Sign in →

Test ID: HLA58 HLA-B*5801 Genotype, Allopurinol Hypersensitivity, Blood

Reporting Name

HLA-B 5801 Genotype, Allopurinol, B

Useful For

Identifying individuals with an increased risk of severe cutaneous adverse reactions to allopurinol based on the presence of the human leukocyte antigen HLA-B*58:01 allele

Specimen Type

Whole Blood EDTA

Specimen Required

Multiple genotype tests can be performed on a single specimen after a single extraction. See Multiple Whole Blood EDTA Genotype Tests in Special Instructions for a list of tests that can be ordered together.


Container/Tube: Lavender top (EDTA)

Specimen Volume: 3 mL

Collection Instructions: Send specimen in original tube.

Specimen Minimum Volume

0.35 mL

Specimen Stability Information

Specimen Type Temperature Time Special Container
Whole Blood EDTA Ambient (preferred)

Day(s) Performed

Monday, Wednesday, Friday

Test Classification

This test was developed using an analyte specific reagent. Its performance characteristics were determined by Mayo Clinic in a manner consistent with CLIA requirements. This test has not been cleared or approved by the U.S. Food and Drug Administration.

CPT Code Information


LOINC Code Information

Test ID Test Order Name Order LOINC Value
HLA58 HLA-B 5801 Genotype, Allopurinol, B 79711-8


Result ID Test Result Name Result LOINC Value
35101 HLA-B 5801 Result 79711-8
35102 HLA-B 5801 Interpretation 69047-9
35103 Reviewed by 18771-6

Clinical Information

The human leukocyte antigen (HLA) genes help the immune system recognize and respond to foreign substances (such as viruses and bacteria). The HLA-B gene encodes a class 1 HLA molecule in the major histocompatibility complex (MHC), which acts by presenting peptides to immune cells. There are more than 1,500 different HLA-B alleles identified, one of which is the HLA-B*58:01 allele. Frequency of the HLA-B*58:01 allele varies with ethnicity, with a frequency of 6% to 7% in Asian populations, and 1% in Caucasian populations.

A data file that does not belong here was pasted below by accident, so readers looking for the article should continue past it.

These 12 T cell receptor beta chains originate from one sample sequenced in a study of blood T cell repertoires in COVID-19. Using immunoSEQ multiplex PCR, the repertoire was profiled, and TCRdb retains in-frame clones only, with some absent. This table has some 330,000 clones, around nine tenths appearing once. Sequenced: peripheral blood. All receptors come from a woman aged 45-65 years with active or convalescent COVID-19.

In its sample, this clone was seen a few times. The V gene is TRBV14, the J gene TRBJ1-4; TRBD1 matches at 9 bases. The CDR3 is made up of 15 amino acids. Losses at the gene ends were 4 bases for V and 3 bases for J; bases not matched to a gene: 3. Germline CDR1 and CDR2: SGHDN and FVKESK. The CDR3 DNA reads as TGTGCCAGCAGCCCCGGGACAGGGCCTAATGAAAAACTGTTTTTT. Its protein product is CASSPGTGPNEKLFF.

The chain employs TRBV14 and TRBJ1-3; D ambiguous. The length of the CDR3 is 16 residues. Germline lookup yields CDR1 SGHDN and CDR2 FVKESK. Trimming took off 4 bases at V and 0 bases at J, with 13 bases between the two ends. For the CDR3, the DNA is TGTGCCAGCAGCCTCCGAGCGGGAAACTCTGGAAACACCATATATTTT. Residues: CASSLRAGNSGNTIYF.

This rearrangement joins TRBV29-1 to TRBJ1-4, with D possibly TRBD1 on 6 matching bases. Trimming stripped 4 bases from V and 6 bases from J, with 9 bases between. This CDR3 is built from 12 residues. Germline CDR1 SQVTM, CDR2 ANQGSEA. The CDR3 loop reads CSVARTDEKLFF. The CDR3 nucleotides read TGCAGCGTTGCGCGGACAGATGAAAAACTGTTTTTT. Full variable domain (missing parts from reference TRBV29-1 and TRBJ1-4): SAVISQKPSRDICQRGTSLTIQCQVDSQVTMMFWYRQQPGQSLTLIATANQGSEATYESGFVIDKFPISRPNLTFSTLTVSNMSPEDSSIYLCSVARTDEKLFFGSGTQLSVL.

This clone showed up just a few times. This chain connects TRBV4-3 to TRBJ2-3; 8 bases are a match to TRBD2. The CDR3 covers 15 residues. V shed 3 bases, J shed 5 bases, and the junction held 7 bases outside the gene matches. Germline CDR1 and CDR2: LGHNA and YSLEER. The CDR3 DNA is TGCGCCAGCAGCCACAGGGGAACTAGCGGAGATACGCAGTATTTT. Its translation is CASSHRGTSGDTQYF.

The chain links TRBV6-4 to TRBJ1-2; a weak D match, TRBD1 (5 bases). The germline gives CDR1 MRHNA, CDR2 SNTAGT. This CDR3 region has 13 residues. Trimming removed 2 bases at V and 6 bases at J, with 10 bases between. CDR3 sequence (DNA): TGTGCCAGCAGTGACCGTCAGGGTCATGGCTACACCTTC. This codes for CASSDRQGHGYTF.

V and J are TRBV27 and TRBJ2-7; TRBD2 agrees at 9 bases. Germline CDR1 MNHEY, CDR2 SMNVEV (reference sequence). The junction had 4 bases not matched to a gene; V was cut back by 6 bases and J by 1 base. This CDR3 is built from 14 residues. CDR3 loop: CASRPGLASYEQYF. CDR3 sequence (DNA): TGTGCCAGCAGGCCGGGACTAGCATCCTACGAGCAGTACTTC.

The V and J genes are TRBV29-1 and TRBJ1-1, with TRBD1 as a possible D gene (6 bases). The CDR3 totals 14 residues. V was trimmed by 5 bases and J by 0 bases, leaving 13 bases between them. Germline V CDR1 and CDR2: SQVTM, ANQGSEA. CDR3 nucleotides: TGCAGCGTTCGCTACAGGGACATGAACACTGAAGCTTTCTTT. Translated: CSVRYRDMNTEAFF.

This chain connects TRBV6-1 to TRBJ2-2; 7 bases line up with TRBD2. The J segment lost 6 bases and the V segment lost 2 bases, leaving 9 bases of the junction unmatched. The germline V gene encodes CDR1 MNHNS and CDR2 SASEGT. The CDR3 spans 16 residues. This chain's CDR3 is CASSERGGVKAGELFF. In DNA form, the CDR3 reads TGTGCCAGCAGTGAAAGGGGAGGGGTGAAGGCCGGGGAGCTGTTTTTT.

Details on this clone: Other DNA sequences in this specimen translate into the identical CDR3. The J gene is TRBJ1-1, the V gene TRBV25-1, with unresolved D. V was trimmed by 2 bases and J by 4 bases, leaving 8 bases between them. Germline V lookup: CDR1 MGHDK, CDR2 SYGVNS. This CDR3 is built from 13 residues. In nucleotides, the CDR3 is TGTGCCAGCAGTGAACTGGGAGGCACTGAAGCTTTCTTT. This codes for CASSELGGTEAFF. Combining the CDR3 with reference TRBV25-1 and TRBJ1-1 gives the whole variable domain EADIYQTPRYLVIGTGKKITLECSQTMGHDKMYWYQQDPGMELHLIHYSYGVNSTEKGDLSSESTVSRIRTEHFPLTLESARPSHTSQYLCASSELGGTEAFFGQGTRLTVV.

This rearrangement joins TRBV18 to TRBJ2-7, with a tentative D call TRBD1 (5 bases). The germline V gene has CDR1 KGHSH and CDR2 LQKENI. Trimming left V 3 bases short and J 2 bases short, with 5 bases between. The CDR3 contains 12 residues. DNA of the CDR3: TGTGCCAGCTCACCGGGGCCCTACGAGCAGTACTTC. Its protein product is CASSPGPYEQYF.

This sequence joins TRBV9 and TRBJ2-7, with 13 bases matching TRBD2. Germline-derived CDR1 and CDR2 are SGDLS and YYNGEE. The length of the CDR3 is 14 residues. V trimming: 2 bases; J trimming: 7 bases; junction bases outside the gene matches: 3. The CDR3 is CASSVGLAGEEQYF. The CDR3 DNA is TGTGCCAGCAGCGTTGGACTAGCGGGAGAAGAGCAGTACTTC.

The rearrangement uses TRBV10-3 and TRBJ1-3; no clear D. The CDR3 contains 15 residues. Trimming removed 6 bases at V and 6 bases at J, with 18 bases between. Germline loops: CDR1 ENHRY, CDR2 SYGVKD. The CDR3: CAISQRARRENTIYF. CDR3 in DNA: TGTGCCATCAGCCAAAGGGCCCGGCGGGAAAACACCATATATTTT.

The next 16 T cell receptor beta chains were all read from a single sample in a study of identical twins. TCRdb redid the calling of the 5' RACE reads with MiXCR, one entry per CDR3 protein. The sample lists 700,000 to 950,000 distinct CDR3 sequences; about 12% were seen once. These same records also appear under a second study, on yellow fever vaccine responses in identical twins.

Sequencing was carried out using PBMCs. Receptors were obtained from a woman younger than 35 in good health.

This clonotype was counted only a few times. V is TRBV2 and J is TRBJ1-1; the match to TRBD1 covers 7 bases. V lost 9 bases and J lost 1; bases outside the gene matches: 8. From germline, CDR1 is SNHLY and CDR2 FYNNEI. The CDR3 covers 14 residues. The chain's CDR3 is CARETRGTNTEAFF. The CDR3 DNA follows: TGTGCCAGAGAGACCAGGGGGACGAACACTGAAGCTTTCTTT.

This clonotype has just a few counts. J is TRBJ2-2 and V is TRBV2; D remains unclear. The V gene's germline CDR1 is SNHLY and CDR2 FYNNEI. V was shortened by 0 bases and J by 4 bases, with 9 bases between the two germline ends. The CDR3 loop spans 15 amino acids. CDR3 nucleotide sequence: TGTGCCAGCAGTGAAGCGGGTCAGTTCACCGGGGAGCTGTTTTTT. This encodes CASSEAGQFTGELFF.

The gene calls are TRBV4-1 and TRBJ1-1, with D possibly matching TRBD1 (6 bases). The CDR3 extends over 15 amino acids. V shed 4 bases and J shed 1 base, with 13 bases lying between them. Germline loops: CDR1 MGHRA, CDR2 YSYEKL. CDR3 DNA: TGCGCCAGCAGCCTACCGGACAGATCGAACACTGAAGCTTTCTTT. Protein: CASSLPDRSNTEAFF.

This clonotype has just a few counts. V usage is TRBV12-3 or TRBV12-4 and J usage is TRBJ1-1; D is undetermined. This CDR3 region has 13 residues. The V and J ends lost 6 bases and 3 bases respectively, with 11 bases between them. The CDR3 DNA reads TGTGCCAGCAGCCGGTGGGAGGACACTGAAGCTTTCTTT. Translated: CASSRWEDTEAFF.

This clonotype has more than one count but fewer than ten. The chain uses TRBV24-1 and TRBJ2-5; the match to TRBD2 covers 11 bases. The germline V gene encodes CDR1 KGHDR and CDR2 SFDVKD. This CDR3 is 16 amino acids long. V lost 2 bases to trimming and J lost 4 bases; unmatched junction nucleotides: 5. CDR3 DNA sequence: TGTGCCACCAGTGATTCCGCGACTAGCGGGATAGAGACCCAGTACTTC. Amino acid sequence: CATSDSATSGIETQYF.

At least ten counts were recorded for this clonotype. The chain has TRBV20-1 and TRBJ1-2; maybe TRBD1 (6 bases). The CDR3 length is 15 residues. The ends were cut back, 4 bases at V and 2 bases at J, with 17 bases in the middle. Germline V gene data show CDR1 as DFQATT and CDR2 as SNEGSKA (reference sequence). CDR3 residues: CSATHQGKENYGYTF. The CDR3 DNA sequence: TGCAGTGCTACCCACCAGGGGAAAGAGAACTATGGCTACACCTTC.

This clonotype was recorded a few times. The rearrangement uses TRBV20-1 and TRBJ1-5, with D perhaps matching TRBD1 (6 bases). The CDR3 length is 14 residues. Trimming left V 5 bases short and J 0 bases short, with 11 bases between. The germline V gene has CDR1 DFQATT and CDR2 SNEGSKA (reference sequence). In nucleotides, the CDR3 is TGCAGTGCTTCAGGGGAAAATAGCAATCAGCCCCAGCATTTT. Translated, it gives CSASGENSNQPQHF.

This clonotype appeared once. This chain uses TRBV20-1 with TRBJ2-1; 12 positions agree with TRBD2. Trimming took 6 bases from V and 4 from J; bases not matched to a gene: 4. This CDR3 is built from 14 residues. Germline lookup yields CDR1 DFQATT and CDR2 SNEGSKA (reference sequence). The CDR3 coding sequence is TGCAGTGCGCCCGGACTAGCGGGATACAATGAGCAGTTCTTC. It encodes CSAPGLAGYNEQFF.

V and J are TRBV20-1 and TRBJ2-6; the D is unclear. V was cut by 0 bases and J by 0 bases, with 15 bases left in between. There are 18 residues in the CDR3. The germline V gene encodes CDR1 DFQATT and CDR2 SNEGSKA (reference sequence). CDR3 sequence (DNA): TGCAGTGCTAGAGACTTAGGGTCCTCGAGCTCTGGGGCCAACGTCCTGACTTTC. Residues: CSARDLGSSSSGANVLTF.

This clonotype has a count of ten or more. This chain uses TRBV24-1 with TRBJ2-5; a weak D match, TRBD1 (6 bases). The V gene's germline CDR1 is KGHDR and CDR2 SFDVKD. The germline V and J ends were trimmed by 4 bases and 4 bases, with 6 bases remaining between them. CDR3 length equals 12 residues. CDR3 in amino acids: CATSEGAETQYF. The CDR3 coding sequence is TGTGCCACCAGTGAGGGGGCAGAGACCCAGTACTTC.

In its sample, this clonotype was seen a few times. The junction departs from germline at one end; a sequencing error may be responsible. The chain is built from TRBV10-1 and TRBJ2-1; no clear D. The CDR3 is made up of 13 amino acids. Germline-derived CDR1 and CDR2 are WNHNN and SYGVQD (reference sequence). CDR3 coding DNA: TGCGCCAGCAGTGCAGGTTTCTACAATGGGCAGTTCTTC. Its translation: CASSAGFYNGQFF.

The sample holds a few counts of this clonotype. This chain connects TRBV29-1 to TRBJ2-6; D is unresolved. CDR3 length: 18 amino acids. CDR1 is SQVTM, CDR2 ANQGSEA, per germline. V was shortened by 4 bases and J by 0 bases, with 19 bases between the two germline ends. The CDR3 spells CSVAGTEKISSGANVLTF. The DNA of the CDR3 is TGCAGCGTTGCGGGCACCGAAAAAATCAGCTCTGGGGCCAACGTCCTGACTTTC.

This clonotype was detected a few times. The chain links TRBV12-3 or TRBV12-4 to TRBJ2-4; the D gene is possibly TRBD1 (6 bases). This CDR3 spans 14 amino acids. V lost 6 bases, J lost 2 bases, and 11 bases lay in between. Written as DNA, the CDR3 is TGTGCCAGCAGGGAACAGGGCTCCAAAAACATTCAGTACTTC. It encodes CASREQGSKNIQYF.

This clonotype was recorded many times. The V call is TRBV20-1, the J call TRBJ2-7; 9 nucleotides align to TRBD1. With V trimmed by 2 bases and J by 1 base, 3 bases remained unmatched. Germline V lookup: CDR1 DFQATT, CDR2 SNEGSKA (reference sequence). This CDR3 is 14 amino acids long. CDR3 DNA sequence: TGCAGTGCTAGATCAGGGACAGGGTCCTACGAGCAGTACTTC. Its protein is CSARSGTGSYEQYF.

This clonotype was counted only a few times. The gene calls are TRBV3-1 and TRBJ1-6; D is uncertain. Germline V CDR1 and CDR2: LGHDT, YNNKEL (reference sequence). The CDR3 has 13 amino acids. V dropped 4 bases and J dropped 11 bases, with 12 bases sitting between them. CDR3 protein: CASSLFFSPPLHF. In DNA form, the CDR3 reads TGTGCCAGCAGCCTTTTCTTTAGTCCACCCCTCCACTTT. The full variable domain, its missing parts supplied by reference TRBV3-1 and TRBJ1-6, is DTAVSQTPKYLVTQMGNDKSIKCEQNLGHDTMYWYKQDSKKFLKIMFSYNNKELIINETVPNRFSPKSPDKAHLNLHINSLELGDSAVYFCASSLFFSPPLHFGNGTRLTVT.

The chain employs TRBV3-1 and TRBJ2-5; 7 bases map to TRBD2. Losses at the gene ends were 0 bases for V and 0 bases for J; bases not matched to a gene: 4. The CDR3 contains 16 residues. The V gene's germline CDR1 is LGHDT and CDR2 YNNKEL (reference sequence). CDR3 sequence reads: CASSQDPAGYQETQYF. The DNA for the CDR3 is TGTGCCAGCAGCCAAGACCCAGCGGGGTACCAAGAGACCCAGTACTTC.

Allopurinol is a drug widely used for hyperuricemia-related diseases such as gout, Lesch-Nyhan syndrome, and recurrent urate kidney stones. However, this drug is one of the most common causes of severe cutaneous adverse reactions (SCAR), an umbrella term encompassing drug hypersensitivity syndrome, Stevens-Johnson syndrome (SJS), and toxic epidermal necrolysis (TEN). These reactions have a reported mortality rate of 20% to 25%. For individuals taking allopurinol, the presence of the HLA-B*58:01 allele has been strongly associated with allopurinol-induced SCAR.


Guidelines from the Clinical Pharmacogenomics Implementation Consortium (CPIC) recommend HLA-B*58:01 genotyping be performed when considering prescribing allopurinol, and that allopurinol should not be prescribed to patients who test positive for the allele due to the increased risk of SCAR.(1) In addition, guidelines developed by the 2012 American College of Rheumatology for Management of Gout recommend that HLA-B*58:01 testing should be considered in select patient subpopulations at an elevated risk for allopurinol-induced SCAR. Those of Korean descent, especially those with stage 3 or higher chronic kidney disease, or of Han Chinese or Thai descent, irrespective of renal function, should be tested.(2)


Positivity for HLA-B*58:01 confers increased risk for hypersensitivity to allopurinol.


For additional information regarding pharmacogenomic genes and their associated drugs, see the Pharmacogenomic Associations Tables in Special Instructions. This resource also includes information regarding enzyme inhibitors and inducers, as well as potential alternate drug choices.

Clinical Reference

1. Saito Y, Stamp L, Caudle K, et al: Clinical Pharmacogenetics Implementation Consortium (CPIC) guidelines for human leukocyte antigen B (HLA-B) genotype and allopurinol dosing: 2015 update. Clin Pharmacol Ther 2015 June;doi: 10.1002/cpt.161

2. Khanna D, Fitzgerald J, Khanna P, et al: 2012 American College of Rheumatology guidelines for management of gout. Part 1: systematic nonpharmacologic and pharmacologic therapeutic approaches to hyperuricemia. Arthritis Care Res 2012;64:1431-1446

3. Hershfield MS, Callaghan JT, Tassaneeyakul W, et al: Clinical Pharmacogenetics Implementation Consortium guidelines for human leukocyte antigen-B genotype and allopurinol dosing. Clin Pharmacol Ther 2013 Feb;93(2):153-158

4. Chung WH, Hung SI, Chen YT: Human leukocyte antigens and drug hypersensitivity. Curr Opin Allergy Clin Immunol 2007;7:317-323

Report Available

1 to 8 days

Method Name

Qualitative Allele-Specific Real-Time Polymerase Chain Reaction (PCR)

Reference Values

An interpretive report will be provided.


1. New York Clients-Informed consent is required. Document on the request form or electronic order that a copy is on file. The following documents are available in Special Instructions:

-Informed Consent for Genetic Testing (T576)

-Informed Consent for Genetic Testing-Spanish (T826)

2. If not ordering electronically, complete, print, and send a Therapeutics Test Request (T831) form with the specimen.

Mayo Clinic Laboratories | Genetics and Pharmacogenomics Catalog Additional Information: